Fire season is well underway. Some would say it never ended because there wasn't much of a rainy season.
As heat builds over the coming week, the fire danger will likely increase.
Cal Fire has already responded to over 1,200 wildfires since Jan. 1. This is nearly double what they would respond to in a typical year.
Weather factors that increase the fire danger are strong winds, low humidity and warm temperatures. The low moisture content and warm conditions allow fires to burn dried brush. Strong winds can help push the flames farther and make fighting fires very difficult.
The California Department of Forestry & Fire Protection (CDF) examines weather and brush in each area throughout the state to determine if there is a heightened or decreased threat of fires.
Cal Fire is reminding residents to prepare by clearing 100 feet of defensible space, prepare an emergency kit and know your evacuation route. You can visit ReadyForWildfire.org for more information on getting ready for wildfires.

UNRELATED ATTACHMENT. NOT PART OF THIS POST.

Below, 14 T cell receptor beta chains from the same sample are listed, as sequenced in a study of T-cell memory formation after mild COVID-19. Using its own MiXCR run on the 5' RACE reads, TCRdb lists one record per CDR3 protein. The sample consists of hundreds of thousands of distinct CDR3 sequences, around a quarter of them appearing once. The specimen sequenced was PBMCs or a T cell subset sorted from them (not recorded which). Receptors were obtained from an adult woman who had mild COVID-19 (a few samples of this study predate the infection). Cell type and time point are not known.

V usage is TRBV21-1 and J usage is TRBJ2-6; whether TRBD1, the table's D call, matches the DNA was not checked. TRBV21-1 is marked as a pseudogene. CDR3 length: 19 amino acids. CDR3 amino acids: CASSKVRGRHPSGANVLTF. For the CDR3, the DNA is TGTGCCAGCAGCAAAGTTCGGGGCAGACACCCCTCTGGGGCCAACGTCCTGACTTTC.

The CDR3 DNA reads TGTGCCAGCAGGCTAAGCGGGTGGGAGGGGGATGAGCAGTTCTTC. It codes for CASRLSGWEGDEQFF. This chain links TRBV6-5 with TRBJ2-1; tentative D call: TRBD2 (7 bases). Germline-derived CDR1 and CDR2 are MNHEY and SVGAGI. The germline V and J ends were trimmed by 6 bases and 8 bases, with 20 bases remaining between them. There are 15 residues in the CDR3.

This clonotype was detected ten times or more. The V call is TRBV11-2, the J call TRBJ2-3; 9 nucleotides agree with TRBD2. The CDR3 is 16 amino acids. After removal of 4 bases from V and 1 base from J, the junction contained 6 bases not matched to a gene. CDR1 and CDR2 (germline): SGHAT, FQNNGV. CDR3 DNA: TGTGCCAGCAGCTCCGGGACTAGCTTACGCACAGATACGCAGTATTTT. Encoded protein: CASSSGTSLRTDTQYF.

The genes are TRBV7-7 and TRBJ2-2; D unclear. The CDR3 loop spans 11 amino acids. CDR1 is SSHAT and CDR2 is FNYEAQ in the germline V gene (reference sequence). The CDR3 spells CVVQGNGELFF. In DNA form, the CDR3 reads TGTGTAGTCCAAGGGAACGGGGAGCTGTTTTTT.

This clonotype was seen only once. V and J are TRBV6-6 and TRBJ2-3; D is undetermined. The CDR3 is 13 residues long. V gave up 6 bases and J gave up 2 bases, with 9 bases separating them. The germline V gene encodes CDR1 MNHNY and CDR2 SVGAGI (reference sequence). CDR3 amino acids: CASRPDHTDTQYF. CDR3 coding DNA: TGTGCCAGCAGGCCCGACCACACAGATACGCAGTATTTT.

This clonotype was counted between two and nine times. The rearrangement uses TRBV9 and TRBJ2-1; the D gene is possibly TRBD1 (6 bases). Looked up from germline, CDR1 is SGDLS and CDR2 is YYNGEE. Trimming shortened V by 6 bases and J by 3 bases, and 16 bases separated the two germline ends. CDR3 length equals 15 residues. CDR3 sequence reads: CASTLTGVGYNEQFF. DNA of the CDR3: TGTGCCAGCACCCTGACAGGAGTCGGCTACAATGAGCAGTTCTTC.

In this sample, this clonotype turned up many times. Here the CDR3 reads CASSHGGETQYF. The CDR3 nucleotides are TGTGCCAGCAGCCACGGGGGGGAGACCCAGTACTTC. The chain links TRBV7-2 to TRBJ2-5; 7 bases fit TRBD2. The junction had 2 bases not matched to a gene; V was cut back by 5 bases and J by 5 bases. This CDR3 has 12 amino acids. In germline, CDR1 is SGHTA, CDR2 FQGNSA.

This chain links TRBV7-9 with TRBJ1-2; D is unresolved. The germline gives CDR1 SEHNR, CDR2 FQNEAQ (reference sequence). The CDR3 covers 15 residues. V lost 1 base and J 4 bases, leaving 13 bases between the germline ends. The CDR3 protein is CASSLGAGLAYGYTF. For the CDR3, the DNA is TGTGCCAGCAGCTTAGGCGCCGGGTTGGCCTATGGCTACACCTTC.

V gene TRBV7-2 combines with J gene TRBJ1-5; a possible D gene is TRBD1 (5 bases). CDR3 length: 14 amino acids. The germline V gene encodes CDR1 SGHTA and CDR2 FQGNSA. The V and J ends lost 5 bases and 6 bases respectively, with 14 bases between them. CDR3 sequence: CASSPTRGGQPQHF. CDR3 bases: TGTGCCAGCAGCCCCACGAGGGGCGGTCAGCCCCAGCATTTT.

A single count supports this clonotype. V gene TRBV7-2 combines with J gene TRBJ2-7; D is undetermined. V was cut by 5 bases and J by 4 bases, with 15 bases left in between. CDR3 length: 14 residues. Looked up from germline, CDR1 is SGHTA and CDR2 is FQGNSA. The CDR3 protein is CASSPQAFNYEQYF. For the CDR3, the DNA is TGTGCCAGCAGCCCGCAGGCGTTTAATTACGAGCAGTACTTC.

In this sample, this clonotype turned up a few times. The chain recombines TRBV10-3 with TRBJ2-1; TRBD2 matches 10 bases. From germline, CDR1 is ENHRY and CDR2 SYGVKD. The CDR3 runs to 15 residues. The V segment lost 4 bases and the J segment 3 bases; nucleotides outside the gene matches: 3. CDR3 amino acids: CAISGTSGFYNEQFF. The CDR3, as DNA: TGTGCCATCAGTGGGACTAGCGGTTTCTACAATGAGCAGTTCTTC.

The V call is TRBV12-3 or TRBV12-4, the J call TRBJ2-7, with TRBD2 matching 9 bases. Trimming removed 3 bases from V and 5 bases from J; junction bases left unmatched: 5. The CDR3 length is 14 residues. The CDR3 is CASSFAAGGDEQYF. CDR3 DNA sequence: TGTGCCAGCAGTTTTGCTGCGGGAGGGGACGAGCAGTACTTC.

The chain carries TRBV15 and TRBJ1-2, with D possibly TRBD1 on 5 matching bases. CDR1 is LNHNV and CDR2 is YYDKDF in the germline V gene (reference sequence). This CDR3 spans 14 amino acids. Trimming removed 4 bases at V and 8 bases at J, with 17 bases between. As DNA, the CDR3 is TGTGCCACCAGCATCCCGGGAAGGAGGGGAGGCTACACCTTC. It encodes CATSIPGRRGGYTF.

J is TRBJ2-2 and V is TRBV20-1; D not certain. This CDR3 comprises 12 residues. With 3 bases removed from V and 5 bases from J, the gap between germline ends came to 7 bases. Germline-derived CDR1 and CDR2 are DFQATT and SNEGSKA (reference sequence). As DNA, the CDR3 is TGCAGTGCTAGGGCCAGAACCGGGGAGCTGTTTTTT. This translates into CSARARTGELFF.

All fires are not bad. The CDF highlights four areas in which forest fires actually help the environment:
- Wildfires clean the forest floor which can occasionally become overgrown. This allows sunlight to nourish the ground and soil.
- Forest fires help clear old brush to allow new herbs, grasses and shrubs to form. Since the forest is a habitat to many animals, this helps provide food for wildlife.
- Fires kill diseased plants and bugs that infect trees. The CDF said more trees die each year from disease than fire.
- When older trees are cleared from fire younger ones can replace them. Change is important to maintain a healthy forest. The CDF said a fire every 3 to 25 years is necessary for some plant and tree species to survive.